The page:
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From aging to efficient: Three steps to transforming obsolete buildings

Buildings designed to energy codes of the past can still attain Net Zero status

By: Andrew Penner, Ottawa, ON

Energy savings of 30 to 50% are achievable in our aging building stock. We know that this is possible based on the measurable performance of leading edge design strategies. However, some in the design industry seem hesitant to change the way we have always designed, constructed and operated buildings. It’s time for a change.

The situation
Before global warming and climate change, and before the cost of energy struck fear into the hearts of building managers, we designed buildings with little regard for thermal performance and energy efficiency. Building and energy codes have evolved and energy costs have skyrocketed since these buildings were initially designed and constructed. Today, building owners must juggle financial and operational priorities while they contemplate mid-life full building renovations to decrease their mounting energy costs.

Commercial, institutional, and public buildings represent approximately 17% of all energy consumed in Canada. Residential buildings represent an additional 17%, for a total of 1/3 of all energy consumed.

Within the commercial and institutional sectors, there are more than 80,000 buildings, more than 50% of which are over 35 years old. Almost 70% are more than 25 years old.

Better energy efficiency is possible
The American Society of Heating, Refrigerating and Air-Conditioning Engineers (ASHRAE) has published guidelines for improving building designs to reduce building energy consumption by 30-50%. From this we might infer that as much as 30% of energy consumed by our existing building stock is wasted – or at the very least, avoidable.

What we need is a dramatic shift in our approach. We need to start looking at the building as a structure that coexists with the weather; that is weather responsive, staying warm in the winter and cool in the summer with minimum use of energy. This implies a building that has a good building envelope that coexists and works with the rest of the HVAC equipment. This requires that we move away from conventional designs, and move toward more passive design strategies that move less air and that need less air conditioning and heating.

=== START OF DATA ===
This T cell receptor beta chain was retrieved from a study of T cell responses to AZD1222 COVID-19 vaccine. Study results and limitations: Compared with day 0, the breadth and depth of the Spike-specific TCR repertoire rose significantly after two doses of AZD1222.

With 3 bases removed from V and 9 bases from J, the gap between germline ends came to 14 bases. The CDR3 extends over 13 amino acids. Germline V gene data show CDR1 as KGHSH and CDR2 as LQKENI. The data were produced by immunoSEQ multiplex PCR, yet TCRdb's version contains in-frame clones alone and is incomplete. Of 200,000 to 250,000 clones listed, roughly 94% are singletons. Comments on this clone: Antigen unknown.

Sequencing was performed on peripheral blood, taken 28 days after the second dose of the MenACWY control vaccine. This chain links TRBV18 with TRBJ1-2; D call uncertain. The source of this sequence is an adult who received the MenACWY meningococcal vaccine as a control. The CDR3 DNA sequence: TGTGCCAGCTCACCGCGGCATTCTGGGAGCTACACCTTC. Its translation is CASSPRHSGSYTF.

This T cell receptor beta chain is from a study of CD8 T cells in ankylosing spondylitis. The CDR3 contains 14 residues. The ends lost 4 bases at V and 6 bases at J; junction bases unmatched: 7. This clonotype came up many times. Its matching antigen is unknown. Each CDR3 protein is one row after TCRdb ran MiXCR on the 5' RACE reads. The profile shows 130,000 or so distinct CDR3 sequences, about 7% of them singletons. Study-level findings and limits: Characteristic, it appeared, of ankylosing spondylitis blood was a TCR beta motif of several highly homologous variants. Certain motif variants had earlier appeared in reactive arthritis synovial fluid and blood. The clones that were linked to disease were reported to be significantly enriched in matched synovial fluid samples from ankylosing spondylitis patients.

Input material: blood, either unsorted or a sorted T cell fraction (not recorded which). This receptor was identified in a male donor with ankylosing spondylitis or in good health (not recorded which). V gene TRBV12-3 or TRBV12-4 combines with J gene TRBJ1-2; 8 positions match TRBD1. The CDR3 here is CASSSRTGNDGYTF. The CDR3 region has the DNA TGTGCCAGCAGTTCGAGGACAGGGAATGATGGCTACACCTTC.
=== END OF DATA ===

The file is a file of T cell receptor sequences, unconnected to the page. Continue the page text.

The reality is that building owners often prefer to put their budgets toward superficial improvements—like finishes and renovations—rather than improve their building’s efficiency. How do you make informed decisions on building renewal and improvement measures competing for the same, limited funding?

Our current Federal Administration is about to set the example. Having recently ratified the COP21 agreement, through the Federal Sustainable Development Strategy, they have committed to carbon neutrality in federally owned buildings by 2030. This goal is not going to be met by replacing building components alone. A deep dive and leap of faith will be required.

But is it possible?

How do you transform an obsolete building into a high performance, or Net Zero building?

Defining a path
In many cases, comparison between energy saving measures is challenging, because each energy saving measure impacts building operations and efficiency differently. Sometimes energy saving measures complement each other. Other times, they compete with one another.

One solution is to use a process known as the advanced parametric analysis model. This model enables us to generate an unlimited number of dependent and independent variables, which can be analyzed to construct an unlimited number of scenarios. This allows for a more comprehensive plan and provides a clear advantage over analysis of singular measures on a one at a time basis, parametric analysis allows a myriad of parameters and variables to be evaluated concurrently. With an eye on the prize (whatever the goal is – i.e. energy utilization index, Energy Star® score, etc.), the resulting data set can be used to identify only those scenarios which can produce the sought after energy reduction and performance requirements.